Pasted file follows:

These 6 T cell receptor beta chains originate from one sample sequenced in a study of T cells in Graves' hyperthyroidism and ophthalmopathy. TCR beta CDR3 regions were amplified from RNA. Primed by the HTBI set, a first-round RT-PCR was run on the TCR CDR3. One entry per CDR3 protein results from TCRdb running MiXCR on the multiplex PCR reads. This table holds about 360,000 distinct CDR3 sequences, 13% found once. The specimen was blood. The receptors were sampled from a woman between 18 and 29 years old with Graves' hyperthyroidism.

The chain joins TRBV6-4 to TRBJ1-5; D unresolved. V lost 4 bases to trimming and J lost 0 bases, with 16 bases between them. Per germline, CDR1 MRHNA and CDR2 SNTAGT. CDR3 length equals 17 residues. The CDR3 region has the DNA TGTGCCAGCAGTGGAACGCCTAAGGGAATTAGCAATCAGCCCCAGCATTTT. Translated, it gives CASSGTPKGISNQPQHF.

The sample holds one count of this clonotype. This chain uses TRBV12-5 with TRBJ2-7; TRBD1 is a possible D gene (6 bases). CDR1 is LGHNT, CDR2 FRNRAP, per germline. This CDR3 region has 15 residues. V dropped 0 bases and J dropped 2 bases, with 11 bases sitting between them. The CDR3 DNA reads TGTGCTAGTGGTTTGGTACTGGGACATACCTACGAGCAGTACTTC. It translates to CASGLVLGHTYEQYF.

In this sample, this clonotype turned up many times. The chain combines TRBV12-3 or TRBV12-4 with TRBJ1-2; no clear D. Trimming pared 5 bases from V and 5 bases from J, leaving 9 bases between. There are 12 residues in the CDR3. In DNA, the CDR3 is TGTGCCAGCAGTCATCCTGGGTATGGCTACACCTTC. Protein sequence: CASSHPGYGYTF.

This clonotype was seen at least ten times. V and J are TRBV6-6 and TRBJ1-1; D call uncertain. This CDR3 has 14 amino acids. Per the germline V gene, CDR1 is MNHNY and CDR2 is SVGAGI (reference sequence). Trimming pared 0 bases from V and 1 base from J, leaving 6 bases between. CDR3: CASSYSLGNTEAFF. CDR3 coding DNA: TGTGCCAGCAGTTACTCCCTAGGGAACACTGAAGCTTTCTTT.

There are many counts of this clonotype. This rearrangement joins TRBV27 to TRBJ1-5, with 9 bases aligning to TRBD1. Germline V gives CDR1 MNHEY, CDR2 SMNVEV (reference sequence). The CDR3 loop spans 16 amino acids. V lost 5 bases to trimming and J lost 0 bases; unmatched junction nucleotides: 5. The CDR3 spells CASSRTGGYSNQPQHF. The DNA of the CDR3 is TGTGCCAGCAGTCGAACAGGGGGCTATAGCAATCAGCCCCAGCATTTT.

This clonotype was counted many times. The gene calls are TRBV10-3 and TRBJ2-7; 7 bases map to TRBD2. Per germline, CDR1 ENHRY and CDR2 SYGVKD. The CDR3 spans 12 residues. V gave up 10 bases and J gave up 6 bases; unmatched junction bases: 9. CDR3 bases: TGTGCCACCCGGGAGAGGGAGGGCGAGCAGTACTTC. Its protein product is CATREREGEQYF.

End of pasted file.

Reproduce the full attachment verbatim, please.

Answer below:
These 6 T cell receptor beta chains originate from one sample sequenced in a study of T cells in Graves' hyperthyroidism and ophthalmopathy. TCR beta CDR3 regions were amplified from RNA. Primed by the HTBI set, a first-round RT-PCR was run on the TCR CDR3. One entry per CDR3 protein results from TCRdb running MiXCR on the multiplex PCR reads. This table holds about 360,000 distinct CDR3 sequences, 13% found once. The specimen was blood. The receptors were sampled from a woman between 18 and 29 years old with Graves' hyperthyroidism.

The chain joins TRBV6-4 to TRBJ1-5; D unresolved. V lost 4 bases to trimming and J lost 0 bases, with 16 bases between them. Per germline, CDR1 MRHNA and CDR2 SNTAGT. CDR3 length equals 17 residues. The CDR3 region has the DNA TGTGCCAGCAGTGGAACGCCTAAGGGAATTAGCAATCAGCCCCAGCATTTT. Translated, it gives CASSGTPKGISNQPQHF.

The sample holds one count of this clonotype. This chain uses TRBV12-5 with TRBJ2-7; TRBD1 is a possible D gene (6 bases). CDR1 is LGHNT, CDR2 FRNRAP, per germline. This CDR3 region has 15 residues. V dropped 0 bases and J dropped 2 bases, with 11 bases sitting between them. The CDR3 DNA reads TGTGCTAGTGGTTTGGTACTGGGACATACCTACGAGCAGTACTTC. It translates to CASGLVLGHTYEQYF.

In this sample, this clonotype turned up many times. The chain combines TRBV12-3 or TRBV12-4 with TRBJ1-2; no clear D. Trimming pared 5 bases from V and 5 bases from J, leaving 9 bases between. There are 12 residues in the CDR3. In DNA, the CDR3 is TGTGCCAGCAGTCATCCTGGGTATGGCTACACCTTC. Protein sequence: CASSHPGYGYTF.

This clonotype was seen at least ten times. V and J are TRBV6-6 and TRBJ1-1; D call uncertain. This CDR3 has 14 amino acids. Per the germline V gene, CDR1 is MNHNY and CDR2 is SVGAGI (reference sequence). Trimming pared 0 bases from V and 1 base from J, leaving 6 bases between. CDR3: CASSYSLGNTEAFF. CDR3 coding DNA: TGTGCCAGCAGTTACTCCCTAGGGAACACTGAAGCTTTCTTT.

There are many counts of this clonotype. This rearrangement joins TRBV27 to TRBJ1-5, with 9 bases aligning to TRBD1. Germline V gives CDR1 MNHEY, CDR2 SMNVEV (reference sequence). The CDR3 loop spans 16 amino acids. V lost 5 bases to trimming and J lost 0 bases; unmatched junction nucleotides: 5. The CDR3 spells CASSRTGGYSNQPQHF. The DNA of the CDR3 is TGTGCCAGCAGTCGAACAGGGGGCTATAGCAATCAGCCCCAGCATTTT.

This clonotype was counted many times. The gene calls are TRBV10-3 and TRBJ2-7; 7 bases map to TRBD2. Per germline, CDR1 ENHRY and CDR2 SYGVKD. The CDR3 spans 12 residues. V gave up 10 bases and J gave up 6 bases; unmatched junction bases: 9. CDR3 bases: TGTGCCACCCGGGAGAGGGAGGGCGAGCAGTACTTC. Its protein product is CATREREGEQYF.